With just over 100 nautical miles to go to the finish line at Roscoff on the Bay of Morlaix, Pierre Quiroga (Skipper Macif 2019) was maintaining a slender lead of just under one mile after passing Bishop Rock at the Scilly Isles this afternoon.
But Stage 3 of La Soliaire du Figaro, from Fécamp to Roscoff, is shaping up to maintain a high level of tension all the way to the finish line. And Roscoff, a regular fixture on the annual French solo racing classic, is notoriously stressful to finish at, especially on a change of tide.
“I am going into defence mode,” warned 28-year-old Quiroga, who originates from the Mediterranean port of Hyères and holds an overall margin of one hour and 36 minutes on the General Classification. Keeping the overall lead might be easier said than done on a stage which has already seen three major compressions, sailors making ten nautical mile comebacks at a tidal gate in light winds.
Quiroga took the lead again in the early hours of the morning on a fast spinnaker reach from the course’s most northerly turn, Saint Gowan shoals off the south-western tip of Wales. Sailing slightly lower and faster than the fleet he was able to manage the transition from reach to upwind slightly better, most notably not having to tack to pass the western edge of the Land’s End exclusion zone. All the time off the wind, Quiroga has had excellent speed.
But the final stretch across the entrance to the English Channel will be far from straightforward. The leaders are skirting the edge of a messy, complex low-pressure system. Sailing more to the west, closer to its centre should yield more wind but at the risk of sailing further. Conversely the direct route might see the breeze dying progressively as the north Breton coast is approached and the remnants of a cut off low looks like it will be centred over the Channel Islands, and so it looks very much like a high wire, tightrope race to the finish line.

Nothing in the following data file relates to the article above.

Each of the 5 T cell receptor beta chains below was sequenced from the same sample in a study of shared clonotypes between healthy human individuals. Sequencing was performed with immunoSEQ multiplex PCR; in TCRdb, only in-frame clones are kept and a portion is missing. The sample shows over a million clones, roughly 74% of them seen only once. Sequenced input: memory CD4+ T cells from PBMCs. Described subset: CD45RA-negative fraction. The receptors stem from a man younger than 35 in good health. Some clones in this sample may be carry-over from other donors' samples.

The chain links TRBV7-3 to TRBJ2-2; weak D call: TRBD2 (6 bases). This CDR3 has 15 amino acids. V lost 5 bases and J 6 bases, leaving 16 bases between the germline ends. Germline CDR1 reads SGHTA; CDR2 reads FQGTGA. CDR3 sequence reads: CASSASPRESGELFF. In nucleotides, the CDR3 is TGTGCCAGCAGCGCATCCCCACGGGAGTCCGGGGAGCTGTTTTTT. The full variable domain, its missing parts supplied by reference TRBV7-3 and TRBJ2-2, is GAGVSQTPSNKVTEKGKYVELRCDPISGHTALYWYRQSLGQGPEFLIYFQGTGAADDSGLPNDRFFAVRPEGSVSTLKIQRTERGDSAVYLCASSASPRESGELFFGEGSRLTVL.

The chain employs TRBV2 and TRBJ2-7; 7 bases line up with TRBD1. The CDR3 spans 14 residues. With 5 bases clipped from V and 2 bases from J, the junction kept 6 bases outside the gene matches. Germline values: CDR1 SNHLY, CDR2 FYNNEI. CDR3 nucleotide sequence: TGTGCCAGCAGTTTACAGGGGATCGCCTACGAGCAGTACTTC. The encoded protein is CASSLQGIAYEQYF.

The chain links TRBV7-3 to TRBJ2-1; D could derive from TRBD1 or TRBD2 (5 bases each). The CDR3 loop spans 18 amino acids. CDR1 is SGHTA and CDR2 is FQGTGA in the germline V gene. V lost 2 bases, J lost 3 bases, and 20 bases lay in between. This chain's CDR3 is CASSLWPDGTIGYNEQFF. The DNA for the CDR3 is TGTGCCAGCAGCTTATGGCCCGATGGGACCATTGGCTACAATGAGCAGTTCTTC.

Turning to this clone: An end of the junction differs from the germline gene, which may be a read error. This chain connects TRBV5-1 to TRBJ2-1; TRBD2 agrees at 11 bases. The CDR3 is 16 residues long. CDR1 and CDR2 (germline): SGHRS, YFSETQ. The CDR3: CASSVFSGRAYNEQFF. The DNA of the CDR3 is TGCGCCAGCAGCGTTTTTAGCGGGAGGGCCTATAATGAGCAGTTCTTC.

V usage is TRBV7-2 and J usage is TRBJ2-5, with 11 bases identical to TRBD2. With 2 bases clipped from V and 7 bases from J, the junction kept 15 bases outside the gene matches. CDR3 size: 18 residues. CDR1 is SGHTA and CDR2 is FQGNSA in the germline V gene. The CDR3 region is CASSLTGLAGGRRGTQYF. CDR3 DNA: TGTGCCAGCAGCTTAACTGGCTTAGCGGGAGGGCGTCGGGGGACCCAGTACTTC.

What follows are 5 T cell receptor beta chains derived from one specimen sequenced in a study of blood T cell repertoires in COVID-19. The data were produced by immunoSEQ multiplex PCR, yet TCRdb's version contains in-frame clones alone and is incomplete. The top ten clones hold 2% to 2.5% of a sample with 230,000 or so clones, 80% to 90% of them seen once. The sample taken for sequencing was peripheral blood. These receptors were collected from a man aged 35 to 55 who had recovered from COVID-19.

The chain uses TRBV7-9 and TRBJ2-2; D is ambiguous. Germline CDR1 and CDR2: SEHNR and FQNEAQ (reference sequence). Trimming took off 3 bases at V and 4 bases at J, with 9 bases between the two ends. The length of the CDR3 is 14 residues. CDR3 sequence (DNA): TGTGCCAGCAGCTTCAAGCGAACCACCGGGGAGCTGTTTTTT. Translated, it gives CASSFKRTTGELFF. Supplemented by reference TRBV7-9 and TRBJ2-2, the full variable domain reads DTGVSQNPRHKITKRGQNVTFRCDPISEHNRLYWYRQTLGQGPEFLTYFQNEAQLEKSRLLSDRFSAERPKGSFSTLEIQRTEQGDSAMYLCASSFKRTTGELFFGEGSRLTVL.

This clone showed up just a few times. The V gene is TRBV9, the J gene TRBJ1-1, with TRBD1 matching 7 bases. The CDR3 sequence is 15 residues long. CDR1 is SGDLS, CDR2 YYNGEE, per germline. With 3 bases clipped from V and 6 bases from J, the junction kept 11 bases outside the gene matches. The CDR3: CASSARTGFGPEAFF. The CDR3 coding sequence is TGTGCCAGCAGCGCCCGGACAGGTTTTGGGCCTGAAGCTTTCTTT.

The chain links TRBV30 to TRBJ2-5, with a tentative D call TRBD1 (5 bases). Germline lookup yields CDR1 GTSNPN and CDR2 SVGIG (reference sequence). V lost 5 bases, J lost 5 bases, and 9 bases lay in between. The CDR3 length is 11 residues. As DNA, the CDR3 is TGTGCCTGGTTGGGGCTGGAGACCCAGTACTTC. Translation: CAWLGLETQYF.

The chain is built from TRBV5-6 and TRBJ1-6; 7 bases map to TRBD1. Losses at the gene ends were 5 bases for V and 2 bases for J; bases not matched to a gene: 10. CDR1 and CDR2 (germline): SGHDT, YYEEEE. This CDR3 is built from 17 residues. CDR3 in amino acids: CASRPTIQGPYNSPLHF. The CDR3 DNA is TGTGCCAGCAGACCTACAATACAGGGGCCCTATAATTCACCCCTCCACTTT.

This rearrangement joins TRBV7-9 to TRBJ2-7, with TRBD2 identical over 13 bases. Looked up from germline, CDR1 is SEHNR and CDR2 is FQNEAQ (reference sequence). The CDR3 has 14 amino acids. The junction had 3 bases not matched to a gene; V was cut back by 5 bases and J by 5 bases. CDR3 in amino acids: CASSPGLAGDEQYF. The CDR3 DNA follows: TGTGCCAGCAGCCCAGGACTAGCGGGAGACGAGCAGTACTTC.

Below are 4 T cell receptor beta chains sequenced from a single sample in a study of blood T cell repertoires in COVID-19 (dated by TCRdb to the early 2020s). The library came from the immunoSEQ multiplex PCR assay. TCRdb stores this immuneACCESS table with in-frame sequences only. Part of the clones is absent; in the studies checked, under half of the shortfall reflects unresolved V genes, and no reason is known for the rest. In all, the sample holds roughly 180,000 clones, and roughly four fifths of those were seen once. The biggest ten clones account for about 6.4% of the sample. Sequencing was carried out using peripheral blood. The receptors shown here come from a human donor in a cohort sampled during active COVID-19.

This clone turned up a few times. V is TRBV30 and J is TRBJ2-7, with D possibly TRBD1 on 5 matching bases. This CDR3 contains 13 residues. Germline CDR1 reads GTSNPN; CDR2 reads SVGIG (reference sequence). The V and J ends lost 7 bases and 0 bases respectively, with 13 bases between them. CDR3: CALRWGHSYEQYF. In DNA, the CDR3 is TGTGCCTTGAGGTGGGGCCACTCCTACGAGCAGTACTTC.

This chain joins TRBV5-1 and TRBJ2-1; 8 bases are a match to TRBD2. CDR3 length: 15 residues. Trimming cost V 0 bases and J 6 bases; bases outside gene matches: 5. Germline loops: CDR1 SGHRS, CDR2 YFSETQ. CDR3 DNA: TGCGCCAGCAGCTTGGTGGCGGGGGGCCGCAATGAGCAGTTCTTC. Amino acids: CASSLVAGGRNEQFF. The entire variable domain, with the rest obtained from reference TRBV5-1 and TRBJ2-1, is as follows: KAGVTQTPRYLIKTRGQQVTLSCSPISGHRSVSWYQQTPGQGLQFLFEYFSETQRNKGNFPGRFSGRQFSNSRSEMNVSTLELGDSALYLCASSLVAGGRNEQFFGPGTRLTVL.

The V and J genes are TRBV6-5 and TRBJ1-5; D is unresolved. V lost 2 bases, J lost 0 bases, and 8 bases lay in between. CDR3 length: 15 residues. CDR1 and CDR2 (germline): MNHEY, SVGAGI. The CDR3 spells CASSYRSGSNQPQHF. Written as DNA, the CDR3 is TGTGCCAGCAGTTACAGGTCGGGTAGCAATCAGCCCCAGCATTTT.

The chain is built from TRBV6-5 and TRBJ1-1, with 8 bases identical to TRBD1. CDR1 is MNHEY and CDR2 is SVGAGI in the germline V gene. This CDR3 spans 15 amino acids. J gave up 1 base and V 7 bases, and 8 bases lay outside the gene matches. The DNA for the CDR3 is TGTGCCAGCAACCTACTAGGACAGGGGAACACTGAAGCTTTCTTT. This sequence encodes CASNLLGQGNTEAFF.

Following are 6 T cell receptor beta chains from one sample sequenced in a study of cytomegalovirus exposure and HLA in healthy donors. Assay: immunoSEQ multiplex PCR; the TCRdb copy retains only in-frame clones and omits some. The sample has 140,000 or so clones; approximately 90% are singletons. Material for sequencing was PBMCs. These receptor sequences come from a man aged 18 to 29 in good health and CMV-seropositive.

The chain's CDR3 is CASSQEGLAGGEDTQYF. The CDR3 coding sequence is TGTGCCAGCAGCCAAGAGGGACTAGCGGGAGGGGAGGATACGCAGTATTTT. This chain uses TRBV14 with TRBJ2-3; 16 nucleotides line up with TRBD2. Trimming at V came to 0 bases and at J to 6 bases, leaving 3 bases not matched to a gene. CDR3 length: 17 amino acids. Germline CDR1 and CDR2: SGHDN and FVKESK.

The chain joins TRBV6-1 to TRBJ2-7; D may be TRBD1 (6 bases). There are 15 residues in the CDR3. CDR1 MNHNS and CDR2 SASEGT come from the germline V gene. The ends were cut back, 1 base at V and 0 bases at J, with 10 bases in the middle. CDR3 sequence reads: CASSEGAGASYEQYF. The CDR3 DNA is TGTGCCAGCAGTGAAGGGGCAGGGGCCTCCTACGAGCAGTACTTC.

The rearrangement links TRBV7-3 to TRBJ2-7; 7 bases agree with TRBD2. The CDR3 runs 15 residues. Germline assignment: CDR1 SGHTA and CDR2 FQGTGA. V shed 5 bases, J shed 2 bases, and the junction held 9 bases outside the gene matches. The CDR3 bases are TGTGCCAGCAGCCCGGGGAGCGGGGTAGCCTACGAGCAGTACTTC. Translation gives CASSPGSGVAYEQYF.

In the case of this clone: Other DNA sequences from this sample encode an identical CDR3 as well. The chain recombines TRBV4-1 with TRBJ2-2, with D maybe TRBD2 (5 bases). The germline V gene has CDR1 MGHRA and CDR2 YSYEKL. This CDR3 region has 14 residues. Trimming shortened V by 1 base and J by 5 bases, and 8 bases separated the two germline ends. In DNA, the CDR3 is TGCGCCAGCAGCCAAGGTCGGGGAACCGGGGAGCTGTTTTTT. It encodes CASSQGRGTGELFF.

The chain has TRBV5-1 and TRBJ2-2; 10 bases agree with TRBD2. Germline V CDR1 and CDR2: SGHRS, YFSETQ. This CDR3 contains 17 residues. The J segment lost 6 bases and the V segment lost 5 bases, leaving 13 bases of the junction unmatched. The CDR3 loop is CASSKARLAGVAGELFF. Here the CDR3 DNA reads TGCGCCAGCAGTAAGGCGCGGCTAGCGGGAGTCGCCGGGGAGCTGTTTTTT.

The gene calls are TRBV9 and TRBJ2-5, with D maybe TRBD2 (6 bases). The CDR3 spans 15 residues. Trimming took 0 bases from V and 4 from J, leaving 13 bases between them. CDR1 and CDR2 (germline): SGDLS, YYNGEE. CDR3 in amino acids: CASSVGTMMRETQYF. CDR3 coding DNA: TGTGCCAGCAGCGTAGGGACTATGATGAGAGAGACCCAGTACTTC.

Quiroga does have the option to defend against his nearest rivals on the overall standings. Xavier Macaire (Groupe SNEF) who conclusively won the first stage and is second on the General Classification, struggled between the TSS and Bishop Rock and lost more than five miles to lie 27th this afternoon more than ten miles behind the leader.
And third placed ‘wunderkind’ Tom Laperche is fifth at four miles astern of the leader. It is the strong tidal current which have seen the fleet compact and stretch, compact and stretch again since early this morning when Xavier Macaire (Groupe SNEF) led the fleet at Carn Base and then Longships light.
Alan Roberts (Seacat Services) and Tom Dolan (Smurfit Kappa-Kingspan) both had good nights and are up in the top ten as the final leg back to France started. Roberts was quick last night and got himself from 28th to fourth by the exclusion zone which he negotiated neatly and Dolan made up from 21st to eighth. Roberts is well positioned in a fast, experienced group to benchmark himself against and was 3.5 miles behind Quiroga, Dolan was a further mileback.
“Yesterday was not good for me.” Roberts told the media team on the guard boat this morning. “The wind was very tricky going north to Lundy. There were a lot of boats managed to steal up the short with breeze and when I got to Lundy I was nearly in second last place which was hard. But after Gowan I had really good speed with the right sail up and moving quick and managed to hold on with the breeze more to the right. Now I am not far behind. It is a long race.
“I am not too tired yet but am taking a nap shortly but I was on the helm all of last night since Wales. Now is my chance to get a little sleep. I am from England and so sail in the fog quite a lot. I quite like it. But with AIS it is like a computer game. You focus more on the numbers and going fast and have no visual references on the shore.”
Current weather models suggest the leaders should finish into Roscoff just after midday Thursday.
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